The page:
New York is to allow limited access to medical marijuana in the state, making it the 23rd US state where cannabis are made available for therapeutic purposes, Governor Andrew Cuomo and state lawmakers announced on Thursday.
The proposed medical cannabis program, which assures one of the most restrictive and limited use of the same, will permit the ingredients of marijuana to be inhaled as a vapor or ingested. But, smoking of pot itself is restricted.
The agreement dubbed as 'legalizing medical marijuana' would essentially allow doctors to prescribe marijuana to those with diseases or disorders such as cancer, AIDS and epilepsy.
At a news conference, Cuoma called the agreement, "the best of both worlds." Marijuana would be made available to those patients in need, but there are restrictions in place to ensure that the provision is not abused or taken advantage of, he said.
"There are certainly significant medical benefits that can be garnered," Cuomo told reporters. "At the same time, it's a difficult issue because there are also risks that have to be averted – public-health risks, public-safety risks – and we believe this bill strikes the right balance."
Lawmakers were expected to approve the bill by early Friday. The state's new program which would be running within 18 months would also include a clause that allows the governor to suspend the bill if needed, on the advice of his health or police commissioner. The medical drug would be taxed at 7 percent of gross sales, reports suggest.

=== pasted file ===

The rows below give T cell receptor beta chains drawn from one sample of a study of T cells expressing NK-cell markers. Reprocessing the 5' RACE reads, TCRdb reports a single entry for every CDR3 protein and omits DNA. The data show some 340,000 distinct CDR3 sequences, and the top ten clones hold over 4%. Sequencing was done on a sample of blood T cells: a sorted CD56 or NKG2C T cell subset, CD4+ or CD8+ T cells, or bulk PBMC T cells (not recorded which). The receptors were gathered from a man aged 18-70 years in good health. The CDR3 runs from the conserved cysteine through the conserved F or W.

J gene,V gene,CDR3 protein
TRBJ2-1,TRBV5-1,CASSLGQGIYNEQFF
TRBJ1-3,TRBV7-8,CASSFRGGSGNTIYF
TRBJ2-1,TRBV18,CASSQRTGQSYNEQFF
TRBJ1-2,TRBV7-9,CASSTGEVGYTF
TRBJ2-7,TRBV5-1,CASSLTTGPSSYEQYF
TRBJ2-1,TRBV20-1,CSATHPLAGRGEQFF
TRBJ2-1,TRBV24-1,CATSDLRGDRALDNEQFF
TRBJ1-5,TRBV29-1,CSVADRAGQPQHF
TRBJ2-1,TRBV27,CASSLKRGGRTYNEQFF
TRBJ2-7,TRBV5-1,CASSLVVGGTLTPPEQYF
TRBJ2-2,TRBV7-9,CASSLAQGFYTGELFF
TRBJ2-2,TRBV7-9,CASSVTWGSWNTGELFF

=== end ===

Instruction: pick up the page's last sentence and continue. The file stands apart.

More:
"I always supported the concept of 'If you can get the medical benefits of medical marijuana to a suffering patient, clearly you would want to do that," Cuomo further said.
"My trepidation has always been the risk. This bill virtually eliminates the risk."
Under the stated plan, the Health Department would license five private companies in the state that would produce and distribute medical marijuana products.
Inorder to use cannabis for treatment there are essentially two conditions: patients must be at least 21 years of age and they must be suffering from any of the specified ailments such as epilepsy, multiple sclerosis, Lou Gehrig's disease, Parkinson's disease, Huntington's disease, neuropathies, spinal cord injuries, cancer and AIDS.